BOONVILLE — It is obvious from the minute a person meets the proprietor of Sanders Ridge organic farm that she has a passion for growing things, even her earrings are shaped like tiny garden spades. Cindy Shore left a desk job behind a number of years ago and came to Yadkin County to get her hands in the dirt.
“I’ve had a garden ever since I was little,” Shore said. “Ever since I was born, I just enjoyed dirt.”
Through the years, Shore said she expanded her garden a little more each year. When she moved to Winston-Salem from Greensboro so her sons could attend North Carolina School of the Arts, however, she lived in a place without a garden and after two years, she said she couldn’t stand it any longer. She knew of the growing wine industry in Yadkin County and figured someone could use some help in their vineyard so she emailed several area wineries.
“I will pull weeds for wine,” Shore told Lenna Hobson, co-owner of RagApple Lassie Vineyard, who was the first to respond to her email.
And so she came to Yadkin County and began to help out at the vineyard and winery where she also met Neil Shore, who was just beginning his vineyard and winery, Sanders Ridge.
Shore had been on the lookout for some available property in the area to begin an organic farm.
“I knew that if I could grow certified organic food, I could sell it, she said. “I just knew the market was right.”
And so in 2006 Neil and Cindy established a partnership that allowed her to begin growing certified organic produce in Yadkin County and in turn, she used her business background in marketing and sales to help get Sanders Ridge Winery up and running.
“I went from five customers and before I knew it, I was up to 25 and 30 and eventually up to 82 customers,” Shore said of the organic farm.
Produce from Sanders Ridge organic farm is available for sale at Sanders Ridge winery and various area farmers markets including Cobblestone Farmer’s Market in Old Salem on Saturday, Reynolda Village on Fridays, Elkin on Saturdays and Mount Airy on Tuesdays.
Not only does Shore enjoy the process of planting and caring for her garden, but she also greatly enjoys talking to her customers at the markets.
“It’s exciting. That part of it is fun for me,” she said. Depending on which market she is at, she gets different kinds of questions. In Mount Airy, Shore said many customers are looking for large quantities of fruits or vegetables to can and preserve. In Winston-Salem, she said customers are typically just in awe of the variety of vegetables she has and they are always asking questions on how to best prepare the items.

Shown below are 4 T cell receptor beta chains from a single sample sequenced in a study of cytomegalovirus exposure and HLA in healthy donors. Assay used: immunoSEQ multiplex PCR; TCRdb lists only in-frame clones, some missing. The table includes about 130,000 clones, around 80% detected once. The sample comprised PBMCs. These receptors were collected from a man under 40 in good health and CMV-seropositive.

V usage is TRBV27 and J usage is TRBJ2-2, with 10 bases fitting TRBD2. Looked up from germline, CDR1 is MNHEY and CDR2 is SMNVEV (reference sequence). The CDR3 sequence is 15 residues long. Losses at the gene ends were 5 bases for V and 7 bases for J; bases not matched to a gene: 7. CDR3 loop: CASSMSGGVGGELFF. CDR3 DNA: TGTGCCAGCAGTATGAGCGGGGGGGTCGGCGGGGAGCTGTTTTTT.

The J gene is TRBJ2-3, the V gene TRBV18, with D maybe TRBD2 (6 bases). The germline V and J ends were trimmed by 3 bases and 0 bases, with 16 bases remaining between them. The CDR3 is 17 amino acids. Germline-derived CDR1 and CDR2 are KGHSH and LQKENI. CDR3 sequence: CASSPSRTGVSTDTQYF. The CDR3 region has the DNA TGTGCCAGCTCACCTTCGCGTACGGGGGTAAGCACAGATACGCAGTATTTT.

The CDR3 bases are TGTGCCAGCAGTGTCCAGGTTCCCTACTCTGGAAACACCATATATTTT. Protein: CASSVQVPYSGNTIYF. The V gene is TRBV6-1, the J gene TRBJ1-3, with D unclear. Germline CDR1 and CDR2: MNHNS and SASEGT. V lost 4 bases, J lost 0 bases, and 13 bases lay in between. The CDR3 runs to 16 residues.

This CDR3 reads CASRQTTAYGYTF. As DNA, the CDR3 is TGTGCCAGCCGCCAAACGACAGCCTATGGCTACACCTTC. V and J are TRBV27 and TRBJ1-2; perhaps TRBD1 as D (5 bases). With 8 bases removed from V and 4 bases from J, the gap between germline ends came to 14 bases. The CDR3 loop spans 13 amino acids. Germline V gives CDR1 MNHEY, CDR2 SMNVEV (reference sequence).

Comments from customers in Winston-Salem range from “this is so pretty” to “what is that” and “what do I do with that?” Shore explained.
“That’s the joy for me, is teaching people,” she said. “I’ll always say to them, ‘you go home and try that and you let me know how it was.’ And they’ll come back and go, ‘it was great.’”
She has recently been encouraging okra-haters who have only ever had the slimy stewed version, to try putting some olive oil, salt and pepper on the okra pods and grilling it on the grill.
Another favorite item she has been introducing customers to lately is a round zucchini that looks like a little green pumpkin.
“I had the most fun in Mount Airy trying to talk people into buying them,” she said. “I have an abundance of them, so I said, ‘OK, it’s a dollar and if you don’t like it, when you come back I’ll give you your dollar back.’ Cause I know that they’re going try it and go ‘this was fantastic and it was so much fun.’”
There are many benefits to shopping at farmers markets, Shore said, not the least of which is to get a chance to chat directly with the person who raised the produce.
“There are lots of benefits to you, the biggest one is that you are getting the freshest food you possibly can,” Shore said. She also said that depending on the market, organizers often visit the farms to make sure the produce being sold actually comes from local farmers.
“By checking that out first of all, then you’re sure that you’re getting local food that was just harvested and more than likely sustainably grown with fewer pesticides or no pesticides and that’s what people are most concerned about,” she said.
In addition to loving dirt, Shore said she has always been fond of bugs and doesn’t want to harm any. Part of organic farming is taking into account the best ways to control pests that could be harmful to crops, while not affecting the bugs that are beneficial.
“What we are trying to achieve is a sustainable farm plan. Everything that you put in the ground, everything you bring to the farm is something that’s going to be good for the environment,” she said.
Rotating crops, planting certain things around the crops that might confuse bugs or draw in more beneficial bugs that eat the bad bugs are some things that Shore said can be done to avoid using chemical pesticides.
“You have to look at it as a very integrated system,” she said. Using compost and manure from their longhorn cattle to fertilize are other ways that the farm stays sustainable.
Though summer is drawing to a close, Shore said the growing season at the farm is far from over. They are in the process of pulling up the summer crops that are finished producing and preparing seedlings for fall and winter crops of lettuces, kale, Swiss chard, carrots and more. With the aid of several covered green houses the farm is able to continue growing things almost year round. Most area farmer’s markets will remain open through the end of October, Shore said.
For more information about Sanders Ridge organic farm, visit www.sandersridge.com/the-farm or call 336-961-3376.
Kitsey E. Burns may be reached at 336-679-2341 or on Twitter @RippleReporterK.